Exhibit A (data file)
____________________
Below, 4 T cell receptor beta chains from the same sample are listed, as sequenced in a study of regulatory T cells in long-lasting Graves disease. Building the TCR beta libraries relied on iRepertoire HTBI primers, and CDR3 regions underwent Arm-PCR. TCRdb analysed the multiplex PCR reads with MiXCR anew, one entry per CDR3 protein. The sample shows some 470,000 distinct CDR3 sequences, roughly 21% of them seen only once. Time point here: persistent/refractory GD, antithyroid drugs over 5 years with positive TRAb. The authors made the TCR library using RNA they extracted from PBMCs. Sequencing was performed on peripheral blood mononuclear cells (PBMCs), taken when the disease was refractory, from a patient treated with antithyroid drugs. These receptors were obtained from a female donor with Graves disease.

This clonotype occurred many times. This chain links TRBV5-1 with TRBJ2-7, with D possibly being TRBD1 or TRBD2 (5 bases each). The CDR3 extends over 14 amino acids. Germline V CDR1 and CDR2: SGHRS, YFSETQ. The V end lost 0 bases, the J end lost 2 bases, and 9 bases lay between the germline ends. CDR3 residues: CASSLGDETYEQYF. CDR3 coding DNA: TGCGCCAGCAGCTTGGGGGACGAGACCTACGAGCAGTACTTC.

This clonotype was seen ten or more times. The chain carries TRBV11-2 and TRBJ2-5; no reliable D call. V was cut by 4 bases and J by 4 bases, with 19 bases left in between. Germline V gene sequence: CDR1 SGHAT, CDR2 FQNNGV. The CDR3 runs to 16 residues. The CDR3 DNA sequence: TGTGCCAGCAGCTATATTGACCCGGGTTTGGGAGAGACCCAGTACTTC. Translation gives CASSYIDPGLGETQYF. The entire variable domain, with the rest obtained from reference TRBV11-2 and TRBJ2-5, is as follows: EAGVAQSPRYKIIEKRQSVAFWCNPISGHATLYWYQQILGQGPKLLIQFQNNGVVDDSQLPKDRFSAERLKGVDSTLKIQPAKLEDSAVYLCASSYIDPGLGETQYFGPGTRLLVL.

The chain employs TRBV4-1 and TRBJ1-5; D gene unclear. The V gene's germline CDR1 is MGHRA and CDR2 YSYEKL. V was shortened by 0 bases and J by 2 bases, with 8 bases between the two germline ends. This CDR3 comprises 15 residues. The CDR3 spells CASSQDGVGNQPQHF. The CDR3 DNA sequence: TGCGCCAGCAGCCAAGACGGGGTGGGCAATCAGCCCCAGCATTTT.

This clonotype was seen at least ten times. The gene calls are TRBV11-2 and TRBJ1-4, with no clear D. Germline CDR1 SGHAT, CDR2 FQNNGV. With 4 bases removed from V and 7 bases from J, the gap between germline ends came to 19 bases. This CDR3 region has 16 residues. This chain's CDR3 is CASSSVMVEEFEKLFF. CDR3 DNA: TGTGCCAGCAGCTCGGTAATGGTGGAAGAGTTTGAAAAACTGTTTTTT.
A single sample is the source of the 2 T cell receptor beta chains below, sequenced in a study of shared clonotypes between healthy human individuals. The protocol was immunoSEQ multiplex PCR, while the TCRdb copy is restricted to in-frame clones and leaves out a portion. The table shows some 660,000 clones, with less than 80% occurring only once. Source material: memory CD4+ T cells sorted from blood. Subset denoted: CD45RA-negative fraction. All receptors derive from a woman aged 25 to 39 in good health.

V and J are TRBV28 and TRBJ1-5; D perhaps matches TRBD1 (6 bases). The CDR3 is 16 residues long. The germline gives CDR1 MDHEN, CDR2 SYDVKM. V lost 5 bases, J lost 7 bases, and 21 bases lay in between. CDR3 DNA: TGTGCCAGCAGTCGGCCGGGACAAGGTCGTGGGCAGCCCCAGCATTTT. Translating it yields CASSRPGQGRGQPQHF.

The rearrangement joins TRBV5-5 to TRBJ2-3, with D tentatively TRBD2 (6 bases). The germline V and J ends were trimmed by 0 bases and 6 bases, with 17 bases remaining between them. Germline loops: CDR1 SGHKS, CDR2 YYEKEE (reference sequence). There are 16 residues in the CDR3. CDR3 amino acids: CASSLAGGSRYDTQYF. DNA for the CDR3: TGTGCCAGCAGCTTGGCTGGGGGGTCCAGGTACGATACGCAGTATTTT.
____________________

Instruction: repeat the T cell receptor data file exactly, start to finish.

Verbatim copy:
Below, 4 T cell receptor beta chains from the same sample are listed, as sequenced in a study of regulatory T cells in long-lasting Graves disease. Building the TCR beta libraries relied on iRepertoire HTBI primers, and CDR3 regions underwent Arm-PCR. TCRdb analysed the multiplex PCR reads with MiXCR anew, one entry per CDR3 protein. The sample shows some 470,000 distinct CDR3 sequences, roughly 21% of them seen only once. Time point here: persistent/refractory GD, antithyroid drugs over 5 years with positive TRAb. The authors made the TCR library using RNA they extracted from PBMCs. Sequencing was performed on peripheral blood mononuclear cells (PBMCs), taken when the disease was refractory, from a patient treated with antithyroid drugs. These receptors were obtained from a female donor with Graves disease.

This clonotype occurred many times. This chain links TRBV5-1 with TRBJ2-7, with D possibly being TRBD1 or TRBD2 (5 bases each). The CDR3 extends over 14 amino acids. Germline V CDR1 and CDR2: SGHRS, YFSETQ. The V end lost 0 bases, the J end lost 2 bases, and 9 bases lay between the germline ends. CDR3 residues: CASSLGDETYEQYF. CDR3 coding DNA: TGCGCCAGCAGCTTGGGGGACGAGACCTACGAGCAGTACTTC.

This clonotype was seen ten or more times. The chain carries TRBV11-2 and TRBJ2-5; no reliable D call. V was cut by 4 bases and J by 4 bases, with 19 bases left in between. Germline V gene sequence: CDR1 SGHAT, CDR2 FQNNGV. The CDR3 runs to 16 residues. The CDR3 DNA sequence: TGTGCCAGCAGCTATATTGACCCGGGTTTGGGAGAGACCCAGTACTTC. Translation gives CASSYIDPGLGETQYF. The entire variable domain, with the rest obtained from reference TRBV11-2 and TRBJ2-5, is as follows: EAGVAQSPRYKIIEKRQSVAFWCNPISGHATLYWYQQILGQGPKLLIQFQNNGVVDDSQLPKDRFSAERLKGVDSTLKIQPAKLEDSAVYLCASSYIDPGLGETQYFGPGTRLLVL.

The chain employs TRBV4-1 and TRBJ1-5; D gene unclear. The V gene's germline CDR1 is MGHRA and CDR2 YSYEKL. V was shortened by 0 bases and J by 2 bases, with 8 bases between the two germline ends. This CDR3 comprises 15 residues. The CDR3 spells CASSQDGVGNQPQHF. The CDR3 DNA sequence: TGCGCCAGCAGCCAAGACGGGGTGGGCAATCAGCCCCAGCATTTT.

This clonotype was seen at least ten times. The gene calls are TRBV11-2 and TRBJ1-4, with no clear D. Germline CDR1 SGHAT, CDR2 FQNNGV. With 4 bases removed from V and 7 bases from J, the gap between germline ends came to 19 bases. This CDR3 region has 16 residues. This chain's CDR3 is CASSSVMVEEFEKLFF. CDR3 DNA: TGTGCCAGCAGCTCGGTAATGGTGGAAGAGTTTGAAAAACTGTTTTTT.
A single sample is the source of the 2 T cell receptor beta chains below, sequenced in a study of shared clonotypes between healthy human individuals. The protocol was immunoSEQ multiplex PCR, while the TCRdb copy is restricted to in-frame clones and leaves out a portion. The table shows some 660,000 clones, with less than 80% occurring only once. Source material: memory CD4+ T cells sorted from blood. Subset denoted: CD45RA-negative fraction. All receptors derive from a woman aged 25 to 39 in good health.

V and J are TRBV28 and TRBJ1-5; D perhaps matches TRBD1 (6 bases). The CDR3 is 16 residues long. The germline gives CDR1 MDHEN, CDR2 SYDVKM. V lost 5 bases, J lost 7 bases, and 21 bases lay in between. CDR3 DNA: TGTGCCAGCAGTCGGCCGGGACAAGGTCGTGGGCAGCCCCAGCATTTT. Translating it yields CASSRPGQGRGQPQHF.

The rearrangement joins TRBV5-5 to TRBJ2-3, with D tentatively TRBD2 (6 bases). The germline V and J ends were trimmed by 0 bases and 6 bases, with 17 bases remaining between them. Germline loops: CDR1 SGHKS, CDR2 YYEKEE (reference sequence). There are 16 residues in the CDR3. CDR3 amino acids: CASSLAGGSRYDTQYF. DNA for the CDR3: TGTGCCAGCAGCTTGGCTGGGGGGTCCAGGTACGATACGCAGTATTTT.